Who is a Guarantor
A guarantor is a person who agrees to take responsibility for an existing or a future liability of another person (the principal) to a third party. A guarantor is therefore seen as a surety in assuming a secondary liability for the person who remains principally liable.
A Guarantee Agreement
A guarantee agreement is an agreement usually in writing whereby the guarantor promises to be responsible with the principal under a contract for his or her obligation to a third party. The guarantor will therefore be personally liable if the principal does not perform his or her obligation under the contract.
If a contract between a principal and a third party is materially varied then the guarantor will in principle be discharged from his or her obligations. However, this does not apply to a person undertaking a primary liability.
Owing to the fact that liability of the guarantor is usually co-extensive with that of the principal debtor if the debtor is discharged, the guarantor will also be discharged.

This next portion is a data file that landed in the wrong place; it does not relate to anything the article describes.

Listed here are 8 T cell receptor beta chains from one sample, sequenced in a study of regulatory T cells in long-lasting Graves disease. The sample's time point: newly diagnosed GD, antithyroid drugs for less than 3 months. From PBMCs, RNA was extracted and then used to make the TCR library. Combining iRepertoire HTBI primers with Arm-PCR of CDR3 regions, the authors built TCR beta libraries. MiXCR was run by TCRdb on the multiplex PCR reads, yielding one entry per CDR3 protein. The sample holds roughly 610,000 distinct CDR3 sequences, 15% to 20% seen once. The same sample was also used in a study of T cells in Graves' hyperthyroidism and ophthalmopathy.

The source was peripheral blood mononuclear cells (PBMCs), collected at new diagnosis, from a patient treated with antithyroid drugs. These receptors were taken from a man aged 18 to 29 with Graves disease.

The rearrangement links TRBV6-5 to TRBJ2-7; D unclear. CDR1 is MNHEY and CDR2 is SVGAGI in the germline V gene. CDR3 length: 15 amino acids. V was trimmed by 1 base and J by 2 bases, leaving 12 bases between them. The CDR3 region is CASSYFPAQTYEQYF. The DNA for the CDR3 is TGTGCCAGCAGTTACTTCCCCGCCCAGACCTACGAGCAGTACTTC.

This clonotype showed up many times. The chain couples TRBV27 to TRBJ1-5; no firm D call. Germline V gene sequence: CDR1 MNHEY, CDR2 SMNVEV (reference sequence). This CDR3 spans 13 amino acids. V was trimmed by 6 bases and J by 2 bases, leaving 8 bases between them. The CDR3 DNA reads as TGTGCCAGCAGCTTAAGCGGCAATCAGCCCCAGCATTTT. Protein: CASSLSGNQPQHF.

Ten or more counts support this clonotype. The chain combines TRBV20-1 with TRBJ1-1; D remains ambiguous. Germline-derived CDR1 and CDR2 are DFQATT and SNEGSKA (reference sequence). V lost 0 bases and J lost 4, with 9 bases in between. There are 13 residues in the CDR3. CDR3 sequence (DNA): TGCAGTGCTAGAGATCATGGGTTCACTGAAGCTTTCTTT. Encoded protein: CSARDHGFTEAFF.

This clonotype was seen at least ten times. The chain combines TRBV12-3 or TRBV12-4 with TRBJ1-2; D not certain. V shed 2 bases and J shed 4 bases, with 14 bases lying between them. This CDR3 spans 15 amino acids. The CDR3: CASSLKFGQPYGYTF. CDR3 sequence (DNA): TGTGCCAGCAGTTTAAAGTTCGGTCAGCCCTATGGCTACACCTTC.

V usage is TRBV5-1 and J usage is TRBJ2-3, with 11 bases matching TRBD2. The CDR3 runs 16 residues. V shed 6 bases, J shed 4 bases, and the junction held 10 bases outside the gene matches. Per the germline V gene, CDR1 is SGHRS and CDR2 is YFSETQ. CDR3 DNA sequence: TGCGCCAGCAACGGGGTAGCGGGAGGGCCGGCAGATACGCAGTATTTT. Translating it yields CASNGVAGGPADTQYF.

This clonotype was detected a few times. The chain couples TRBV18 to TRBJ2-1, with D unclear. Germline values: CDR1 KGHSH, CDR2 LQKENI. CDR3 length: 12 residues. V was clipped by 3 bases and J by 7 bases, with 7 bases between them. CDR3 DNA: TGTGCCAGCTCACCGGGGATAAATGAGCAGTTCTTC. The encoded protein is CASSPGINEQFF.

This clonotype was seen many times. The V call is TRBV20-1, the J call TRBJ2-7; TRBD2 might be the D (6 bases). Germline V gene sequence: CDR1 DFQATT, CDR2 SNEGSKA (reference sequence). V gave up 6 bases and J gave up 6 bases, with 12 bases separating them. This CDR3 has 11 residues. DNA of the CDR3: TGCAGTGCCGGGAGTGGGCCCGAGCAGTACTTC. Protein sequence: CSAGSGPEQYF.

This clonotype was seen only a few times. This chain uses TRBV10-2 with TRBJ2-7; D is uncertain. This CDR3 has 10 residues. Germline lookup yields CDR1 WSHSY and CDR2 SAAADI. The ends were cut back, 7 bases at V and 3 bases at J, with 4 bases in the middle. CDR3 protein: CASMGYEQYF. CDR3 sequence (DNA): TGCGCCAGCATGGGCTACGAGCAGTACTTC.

A performance guarantee is a contractual undertaking that is usually granted by banks to pay or repay a sum of money as a result of any default in performance by the principal debtor of another contract with a third party.
It is possible for the liability of a bank to arise from a mere demand by the third party even if evidentially the principal debtor is not in default in relation to his or her obligations.
Guarantor in Letting Agreements
A guarantor in relation to a tenancy agreement is usually required in the following:
Tenants in receipt of state benefits (usually housing benefits)
Students or shared tenancy
Tenants with poor credit rating or inability to obtain satisfactory references
Landlords’ doubts about Tenants’ ability to pay monthly instalment of rent
A guarantor is usually expected to satisfy the following requirements:
Home owner (ideally)
Good credit rating
Ability to pay the rent due under the tenancy
For more information on:
- Guarantor in Mortgages
- Rights and liabilities of a Guarantor